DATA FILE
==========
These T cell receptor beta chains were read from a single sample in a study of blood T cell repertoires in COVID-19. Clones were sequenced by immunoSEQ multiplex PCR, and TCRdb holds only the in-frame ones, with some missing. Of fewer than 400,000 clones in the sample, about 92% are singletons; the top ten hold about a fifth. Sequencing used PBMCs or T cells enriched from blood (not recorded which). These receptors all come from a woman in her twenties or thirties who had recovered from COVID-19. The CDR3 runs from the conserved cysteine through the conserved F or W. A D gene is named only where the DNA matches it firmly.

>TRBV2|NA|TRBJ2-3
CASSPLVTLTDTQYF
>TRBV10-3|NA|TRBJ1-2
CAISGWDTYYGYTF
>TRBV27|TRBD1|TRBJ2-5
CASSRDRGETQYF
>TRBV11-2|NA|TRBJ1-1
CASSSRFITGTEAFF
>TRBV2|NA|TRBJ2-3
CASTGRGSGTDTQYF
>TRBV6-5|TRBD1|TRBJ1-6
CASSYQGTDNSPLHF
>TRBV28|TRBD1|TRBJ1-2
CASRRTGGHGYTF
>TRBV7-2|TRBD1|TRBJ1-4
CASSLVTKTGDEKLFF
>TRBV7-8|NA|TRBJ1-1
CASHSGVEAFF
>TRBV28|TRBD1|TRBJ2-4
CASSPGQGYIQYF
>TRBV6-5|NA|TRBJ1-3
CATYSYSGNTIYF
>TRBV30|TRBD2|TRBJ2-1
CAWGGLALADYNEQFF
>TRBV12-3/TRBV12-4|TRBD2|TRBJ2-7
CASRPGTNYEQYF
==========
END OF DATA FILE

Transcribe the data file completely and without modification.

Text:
These T cell receptor beta chains were read from a single sample in a study of blood T cell repertoires in COVID-19. Clones were sequenced by immunoSEQ multiplex PCR, and TCRdb holds only the in-frame ones, with some missing. Of fewer than 400,000 clones in the sample, about 92% are singletons; the top ten hold about a fifth. Sequencing used PBMCs or T cells enriched from blood (not recorded which). These receptors all come from a woman in her twenties or thirties who had recovered from COVID-19. The CDR3 runs from the conserved cysteine through the conserved F or W. A D gene is named only where the DNA matches it firmly.

>TRBV2|NA|TRBJ2-3
CASSPLVTLTDTQYF
>TRBV10-3|NA|TRBJ1-2
CAISGWDTYYGYTF
>TRBV27|TRBD1|TRBJ2-5
CASSRDRGETQYF
>TRBV11-2|NA|TRBJ1-1
CASSSRFITGTEAFF
>TRBV2|NA|TRBJ2-3
CASTGRGSGTDTQYF
>TRBV6-5|TRBD1|TRBJ1-6
CASSYQGTDNSPLHF
>TRBV28|TRBD1|TRBJ1-2
CASRRTGGHGYTF
>TRBV7-2|TRBD1|TRBJ1-4
CASSLVTKTGDEKLFF
>TRBV7-8|NA|TRBJ1-1
CASHSGVEAFF
>TRBV28|TRBD1|TRBJ2-4
CASSPGQGYIQYF
>TRBV6-5|NA|TRBJ1-3
CATYSYSGNTIYF
>TRBV30|TRBD2|TRBJ2-1
CAWGGLALADYNEQFF
>TRBV12-3/TRBV12-4|TRBD2|TRBJ2-7
CASRPGTNYEQYF